Monday, April 23, 2012

The Bone Yard

I picked up "The Bone Yard" (291 pages) by Jefferson Bass at the store in the airport on my way to Atlanta last week, having nothing at hand to read on the plane. I didn't know anything about the author or the series but the cover and description looked intriguing. From Goodreads:

"The onset of summer brings steamy weather to East Tennessee and the Body Farm, Dr. Bill Brockton's human-decomposition research facility at the University of Tennessee. But even Brockton is about to get more heat than he's bargained for when a former student asks him to help prove that her sister's death was not suicide, but murder.

Brockton's quick consulting trip takes a long, harrowing detour to the Florida panhandle and the ruins of the North Florida Boys' Reformatory, a notorious juvenile detention facility that met a fiery end more than forty years ago. Guided by the discovery of a diary kept by one of the school's young 'students,' he finds a cluster of shallow graves, all of them containing the bones of boys who met violent deaths. As Brockton and his team close in on the truth, they find skeletons in some surprisingly prominent closets . . . and they learn that the ghosts of the past pose perilous consequences in the present."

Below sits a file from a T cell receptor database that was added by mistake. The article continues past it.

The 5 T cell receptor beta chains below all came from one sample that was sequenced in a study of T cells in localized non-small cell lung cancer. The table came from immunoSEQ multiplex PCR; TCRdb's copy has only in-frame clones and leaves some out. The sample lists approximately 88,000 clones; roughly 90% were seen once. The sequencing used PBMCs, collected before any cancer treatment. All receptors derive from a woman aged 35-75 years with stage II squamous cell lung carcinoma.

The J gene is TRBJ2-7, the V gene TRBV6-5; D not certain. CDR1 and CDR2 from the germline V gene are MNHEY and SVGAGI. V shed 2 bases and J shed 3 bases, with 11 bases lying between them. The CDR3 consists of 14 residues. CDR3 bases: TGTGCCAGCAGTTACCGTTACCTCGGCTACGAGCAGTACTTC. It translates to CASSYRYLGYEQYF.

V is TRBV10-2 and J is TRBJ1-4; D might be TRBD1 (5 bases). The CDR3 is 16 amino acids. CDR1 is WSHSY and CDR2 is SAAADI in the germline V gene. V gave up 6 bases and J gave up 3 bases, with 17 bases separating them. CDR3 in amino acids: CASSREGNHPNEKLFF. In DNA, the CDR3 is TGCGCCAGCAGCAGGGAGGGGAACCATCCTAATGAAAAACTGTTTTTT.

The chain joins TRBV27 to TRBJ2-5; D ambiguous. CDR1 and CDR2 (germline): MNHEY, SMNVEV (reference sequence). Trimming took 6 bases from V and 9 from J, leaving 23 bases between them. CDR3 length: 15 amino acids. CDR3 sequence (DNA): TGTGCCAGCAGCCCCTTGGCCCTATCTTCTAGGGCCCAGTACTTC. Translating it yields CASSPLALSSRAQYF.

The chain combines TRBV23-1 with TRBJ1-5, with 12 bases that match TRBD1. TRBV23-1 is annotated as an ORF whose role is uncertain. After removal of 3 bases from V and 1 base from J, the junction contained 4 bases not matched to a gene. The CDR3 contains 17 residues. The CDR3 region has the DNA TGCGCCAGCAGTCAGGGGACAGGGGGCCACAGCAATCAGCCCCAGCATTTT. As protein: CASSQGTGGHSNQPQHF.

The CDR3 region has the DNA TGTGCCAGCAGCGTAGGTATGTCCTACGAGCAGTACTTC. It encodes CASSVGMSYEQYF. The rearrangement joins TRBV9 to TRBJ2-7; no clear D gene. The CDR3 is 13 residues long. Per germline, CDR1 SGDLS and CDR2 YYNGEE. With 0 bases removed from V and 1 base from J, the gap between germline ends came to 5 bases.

First off does anyone else find Blogger's new interface a little wonky? Anyhow, the "Body Farm" series of books is a collaboration between the writing team of Dr. Bill Bass and Jon Jefferson, hence the author's name of Jefferson Bass. Think of the stories as similar to the television series "Bones" featuring a forensic anthropologist as the central figure.

The novel started off well enough with an investigation of suicide by shotgun and quickly evolved into another side story about the discovery of several bones of young men unearthed near the Georgia/Florida border. I never felt that the two different plots meshed well together, ultimately leaving both stories lacking in their conclusion. It seemed as though the two stories were moving along fairly well, though separately, until the last forty pages of the book, when the writers ran out of steam and opted for a hurried conclusion. As I've never read a novel in the "Body Farm" series I wasn't sure if this was an aberration or the norm.

An interesting premise of stories overall that fall well short of being thoroughly hashed out. Indeed the conclusions seemed rushed and a little half-assed at the end. Recommended for mystery or forensic thrillers, minimally. I probably won't be returning to this series of novels anytime soon.

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